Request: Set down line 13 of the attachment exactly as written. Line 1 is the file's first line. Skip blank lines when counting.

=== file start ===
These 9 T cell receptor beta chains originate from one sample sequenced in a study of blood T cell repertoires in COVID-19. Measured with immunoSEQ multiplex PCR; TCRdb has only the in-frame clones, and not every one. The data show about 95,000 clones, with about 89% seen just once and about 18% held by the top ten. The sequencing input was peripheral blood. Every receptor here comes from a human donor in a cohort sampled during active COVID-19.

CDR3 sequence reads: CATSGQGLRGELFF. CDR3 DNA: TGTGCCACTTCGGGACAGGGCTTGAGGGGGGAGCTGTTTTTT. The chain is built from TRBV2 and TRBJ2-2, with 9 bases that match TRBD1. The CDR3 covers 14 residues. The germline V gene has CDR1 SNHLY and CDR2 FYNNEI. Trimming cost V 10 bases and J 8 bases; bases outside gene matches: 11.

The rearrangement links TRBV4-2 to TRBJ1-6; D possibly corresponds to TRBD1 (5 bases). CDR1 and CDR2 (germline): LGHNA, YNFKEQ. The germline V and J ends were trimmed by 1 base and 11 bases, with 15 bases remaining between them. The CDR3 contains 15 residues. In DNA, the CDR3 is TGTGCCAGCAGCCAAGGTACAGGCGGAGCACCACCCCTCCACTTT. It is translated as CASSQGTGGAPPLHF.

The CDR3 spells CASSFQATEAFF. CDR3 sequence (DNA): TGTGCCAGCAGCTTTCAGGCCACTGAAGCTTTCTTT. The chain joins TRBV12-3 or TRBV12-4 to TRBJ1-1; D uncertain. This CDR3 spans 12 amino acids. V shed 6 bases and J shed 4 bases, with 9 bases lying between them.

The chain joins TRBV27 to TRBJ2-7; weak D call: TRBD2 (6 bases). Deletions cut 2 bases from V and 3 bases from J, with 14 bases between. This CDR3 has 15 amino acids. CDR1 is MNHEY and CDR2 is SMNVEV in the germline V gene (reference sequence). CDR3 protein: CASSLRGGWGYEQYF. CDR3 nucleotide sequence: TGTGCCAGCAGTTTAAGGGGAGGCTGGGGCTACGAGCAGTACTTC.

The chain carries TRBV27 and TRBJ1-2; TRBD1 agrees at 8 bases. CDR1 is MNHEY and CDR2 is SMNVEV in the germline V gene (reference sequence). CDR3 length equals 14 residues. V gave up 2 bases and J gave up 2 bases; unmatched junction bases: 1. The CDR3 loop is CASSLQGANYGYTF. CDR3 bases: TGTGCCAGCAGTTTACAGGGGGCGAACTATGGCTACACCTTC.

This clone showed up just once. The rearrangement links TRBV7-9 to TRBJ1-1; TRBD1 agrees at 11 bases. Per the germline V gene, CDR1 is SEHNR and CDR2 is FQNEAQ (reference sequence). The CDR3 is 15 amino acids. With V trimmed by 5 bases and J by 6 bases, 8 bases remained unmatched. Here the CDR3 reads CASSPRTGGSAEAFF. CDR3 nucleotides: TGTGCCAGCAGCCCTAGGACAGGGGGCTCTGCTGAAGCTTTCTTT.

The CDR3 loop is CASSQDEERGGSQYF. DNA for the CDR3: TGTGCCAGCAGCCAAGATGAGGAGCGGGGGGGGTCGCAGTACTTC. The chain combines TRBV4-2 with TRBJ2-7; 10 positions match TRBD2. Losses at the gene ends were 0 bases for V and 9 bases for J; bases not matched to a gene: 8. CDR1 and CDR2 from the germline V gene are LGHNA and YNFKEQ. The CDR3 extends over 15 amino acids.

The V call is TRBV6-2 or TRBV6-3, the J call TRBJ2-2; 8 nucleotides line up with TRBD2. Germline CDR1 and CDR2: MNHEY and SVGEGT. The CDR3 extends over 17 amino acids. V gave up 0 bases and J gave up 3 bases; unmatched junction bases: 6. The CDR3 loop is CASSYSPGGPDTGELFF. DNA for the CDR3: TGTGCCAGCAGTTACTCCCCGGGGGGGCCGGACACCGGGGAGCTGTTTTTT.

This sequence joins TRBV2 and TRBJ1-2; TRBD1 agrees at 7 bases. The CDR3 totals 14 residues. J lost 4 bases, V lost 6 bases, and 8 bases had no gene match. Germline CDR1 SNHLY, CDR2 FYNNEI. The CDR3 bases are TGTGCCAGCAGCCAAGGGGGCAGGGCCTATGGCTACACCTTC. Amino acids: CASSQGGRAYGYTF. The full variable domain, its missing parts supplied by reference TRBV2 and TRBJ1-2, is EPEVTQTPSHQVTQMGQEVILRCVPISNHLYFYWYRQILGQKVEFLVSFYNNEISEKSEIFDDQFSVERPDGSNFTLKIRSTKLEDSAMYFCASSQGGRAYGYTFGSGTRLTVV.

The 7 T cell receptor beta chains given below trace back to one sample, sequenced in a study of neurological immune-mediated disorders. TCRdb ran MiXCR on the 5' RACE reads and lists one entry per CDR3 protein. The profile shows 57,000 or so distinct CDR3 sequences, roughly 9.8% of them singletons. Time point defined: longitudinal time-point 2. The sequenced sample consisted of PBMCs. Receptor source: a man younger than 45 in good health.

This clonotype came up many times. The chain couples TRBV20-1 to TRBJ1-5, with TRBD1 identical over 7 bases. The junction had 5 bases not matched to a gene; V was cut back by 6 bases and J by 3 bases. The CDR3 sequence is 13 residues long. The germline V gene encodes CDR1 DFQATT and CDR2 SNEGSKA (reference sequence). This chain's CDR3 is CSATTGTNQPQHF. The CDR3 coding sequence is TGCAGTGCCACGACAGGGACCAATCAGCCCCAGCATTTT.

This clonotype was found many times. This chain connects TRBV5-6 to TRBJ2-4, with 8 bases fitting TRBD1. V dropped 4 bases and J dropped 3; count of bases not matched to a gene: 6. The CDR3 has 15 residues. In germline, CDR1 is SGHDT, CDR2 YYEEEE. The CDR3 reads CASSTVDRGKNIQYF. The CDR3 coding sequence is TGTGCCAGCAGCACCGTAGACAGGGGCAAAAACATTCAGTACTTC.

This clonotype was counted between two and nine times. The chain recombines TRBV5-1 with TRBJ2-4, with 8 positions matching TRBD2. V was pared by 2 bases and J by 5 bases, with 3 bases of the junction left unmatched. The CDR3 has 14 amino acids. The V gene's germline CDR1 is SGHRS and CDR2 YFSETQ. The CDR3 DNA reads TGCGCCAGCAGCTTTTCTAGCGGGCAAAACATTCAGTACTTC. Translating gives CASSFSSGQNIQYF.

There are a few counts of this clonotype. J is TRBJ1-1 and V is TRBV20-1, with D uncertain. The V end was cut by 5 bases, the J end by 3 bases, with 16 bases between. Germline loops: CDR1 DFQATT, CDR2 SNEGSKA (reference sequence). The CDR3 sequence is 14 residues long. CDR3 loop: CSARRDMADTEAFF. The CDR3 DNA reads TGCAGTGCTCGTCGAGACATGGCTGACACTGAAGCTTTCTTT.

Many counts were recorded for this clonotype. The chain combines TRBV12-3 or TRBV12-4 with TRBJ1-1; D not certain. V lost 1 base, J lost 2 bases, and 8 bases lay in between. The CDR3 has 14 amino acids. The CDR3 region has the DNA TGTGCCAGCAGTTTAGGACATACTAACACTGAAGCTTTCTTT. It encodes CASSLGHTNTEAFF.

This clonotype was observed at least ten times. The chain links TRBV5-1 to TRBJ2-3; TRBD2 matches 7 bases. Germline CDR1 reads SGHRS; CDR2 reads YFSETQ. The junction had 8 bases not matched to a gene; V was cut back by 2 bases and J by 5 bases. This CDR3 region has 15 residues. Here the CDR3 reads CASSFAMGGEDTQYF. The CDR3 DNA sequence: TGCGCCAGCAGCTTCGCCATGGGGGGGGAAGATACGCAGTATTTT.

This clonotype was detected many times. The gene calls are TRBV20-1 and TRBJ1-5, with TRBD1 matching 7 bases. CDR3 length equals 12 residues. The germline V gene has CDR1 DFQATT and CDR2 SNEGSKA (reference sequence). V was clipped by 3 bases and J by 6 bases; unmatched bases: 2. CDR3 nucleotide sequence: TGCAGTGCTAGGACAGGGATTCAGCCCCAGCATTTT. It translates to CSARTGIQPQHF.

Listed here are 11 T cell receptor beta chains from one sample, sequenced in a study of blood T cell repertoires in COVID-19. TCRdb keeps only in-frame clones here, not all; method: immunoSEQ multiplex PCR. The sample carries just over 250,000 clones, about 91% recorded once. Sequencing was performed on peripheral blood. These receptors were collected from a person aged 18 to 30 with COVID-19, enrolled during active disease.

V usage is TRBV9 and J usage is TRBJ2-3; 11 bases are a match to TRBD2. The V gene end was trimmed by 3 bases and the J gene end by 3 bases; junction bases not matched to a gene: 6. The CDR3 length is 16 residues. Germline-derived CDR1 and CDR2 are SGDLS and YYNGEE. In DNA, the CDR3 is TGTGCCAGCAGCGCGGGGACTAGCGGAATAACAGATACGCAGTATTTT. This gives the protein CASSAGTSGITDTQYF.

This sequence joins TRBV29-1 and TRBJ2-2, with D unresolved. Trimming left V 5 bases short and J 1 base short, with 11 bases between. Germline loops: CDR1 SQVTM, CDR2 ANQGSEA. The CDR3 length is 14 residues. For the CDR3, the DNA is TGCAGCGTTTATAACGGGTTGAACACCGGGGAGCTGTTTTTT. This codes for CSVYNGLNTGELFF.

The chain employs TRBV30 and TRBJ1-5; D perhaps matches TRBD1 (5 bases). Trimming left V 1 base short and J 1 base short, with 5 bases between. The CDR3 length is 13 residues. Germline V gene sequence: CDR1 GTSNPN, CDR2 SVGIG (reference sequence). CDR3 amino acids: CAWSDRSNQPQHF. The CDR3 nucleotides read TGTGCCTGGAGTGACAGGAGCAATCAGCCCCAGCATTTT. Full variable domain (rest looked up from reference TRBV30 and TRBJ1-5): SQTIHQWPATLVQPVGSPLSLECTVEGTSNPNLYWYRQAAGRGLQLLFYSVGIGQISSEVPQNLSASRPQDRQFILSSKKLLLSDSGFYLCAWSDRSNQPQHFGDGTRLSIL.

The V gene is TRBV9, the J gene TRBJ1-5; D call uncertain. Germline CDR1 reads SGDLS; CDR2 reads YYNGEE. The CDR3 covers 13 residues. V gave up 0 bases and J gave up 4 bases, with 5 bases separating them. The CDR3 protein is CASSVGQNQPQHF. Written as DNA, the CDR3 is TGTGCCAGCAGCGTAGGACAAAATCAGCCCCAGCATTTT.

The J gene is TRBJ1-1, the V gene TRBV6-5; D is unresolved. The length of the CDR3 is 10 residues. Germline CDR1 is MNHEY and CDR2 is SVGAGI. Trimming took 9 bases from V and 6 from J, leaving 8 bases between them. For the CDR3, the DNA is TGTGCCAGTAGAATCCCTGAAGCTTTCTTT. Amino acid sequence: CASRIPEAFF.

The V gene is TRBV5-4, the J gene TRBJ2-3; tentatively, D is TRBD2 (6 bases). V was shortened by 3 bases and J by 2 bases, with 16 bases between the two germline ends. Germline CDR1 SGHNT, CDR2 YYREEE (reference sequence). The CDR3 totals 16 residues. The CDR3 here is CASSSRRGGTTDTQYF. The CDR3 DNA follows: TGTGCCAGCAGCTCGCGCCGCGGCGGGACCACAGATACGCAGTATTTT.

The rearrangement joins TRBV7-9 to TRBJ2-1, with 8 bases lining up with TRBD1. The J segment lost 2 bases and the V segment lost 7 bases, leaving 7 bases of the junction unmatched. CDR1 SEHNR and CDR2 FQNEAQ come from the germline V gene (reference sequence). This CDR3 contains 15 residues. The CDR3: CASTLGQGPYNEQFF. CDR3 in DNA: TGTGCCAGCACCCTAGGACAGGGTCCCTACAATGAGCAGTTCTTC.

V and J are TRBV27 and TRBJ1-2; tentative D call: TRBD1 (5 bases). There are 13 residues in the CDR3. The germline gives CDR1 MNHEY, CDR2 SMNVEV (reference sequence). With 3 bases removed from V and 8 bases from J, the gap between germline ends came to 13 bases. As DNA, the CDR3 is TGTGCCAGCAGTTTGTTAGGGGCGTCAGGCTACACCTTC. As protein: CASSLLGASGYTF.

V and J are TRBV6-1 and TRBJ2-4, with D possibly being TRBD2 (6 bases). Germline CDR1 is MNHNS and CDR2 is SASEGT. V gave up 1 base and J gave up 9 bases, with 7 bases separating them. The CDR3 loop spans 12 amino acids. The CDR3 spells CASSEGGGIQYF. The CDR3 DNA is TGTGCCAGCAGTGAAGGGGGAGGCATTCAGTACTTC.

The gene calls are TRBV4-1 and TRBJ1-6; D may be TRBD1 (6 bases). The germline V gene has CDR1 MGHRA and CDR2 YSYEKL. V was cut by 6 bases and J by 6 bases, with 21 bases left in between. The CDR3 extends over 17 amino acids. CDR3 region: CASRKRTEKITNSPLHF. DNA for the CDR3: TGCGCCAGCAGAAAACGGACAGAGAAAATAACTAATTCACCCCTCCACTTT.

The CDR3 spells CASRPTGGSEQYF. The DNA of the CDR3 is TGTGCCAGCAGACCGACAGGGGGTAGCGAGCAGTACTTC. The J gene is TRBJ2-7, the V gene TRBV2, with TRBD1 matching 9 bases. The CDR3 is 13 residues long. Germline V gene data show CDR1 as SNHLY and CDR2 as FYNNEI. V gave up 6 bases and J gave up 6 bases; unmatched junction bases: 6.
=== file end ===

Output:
This clonotype was found many times. This chain connects TRBV5-6 to TRBJ2-4, with 8 bases fitting TRBD1. V dropped 4 bases and J dropped 3; count of bases not matched to a gene: 6. The CDR3 has 15 residues. In germline, CDR1 is SGHDT, CDR2 YYEEEE. The CDR3 reads CASSTVDRGKNIQYF. The CDR3 coding sequence is TGTGCCAGCAGCACCGTAGACAGGGGCAAAAACATTCAGTACTTC.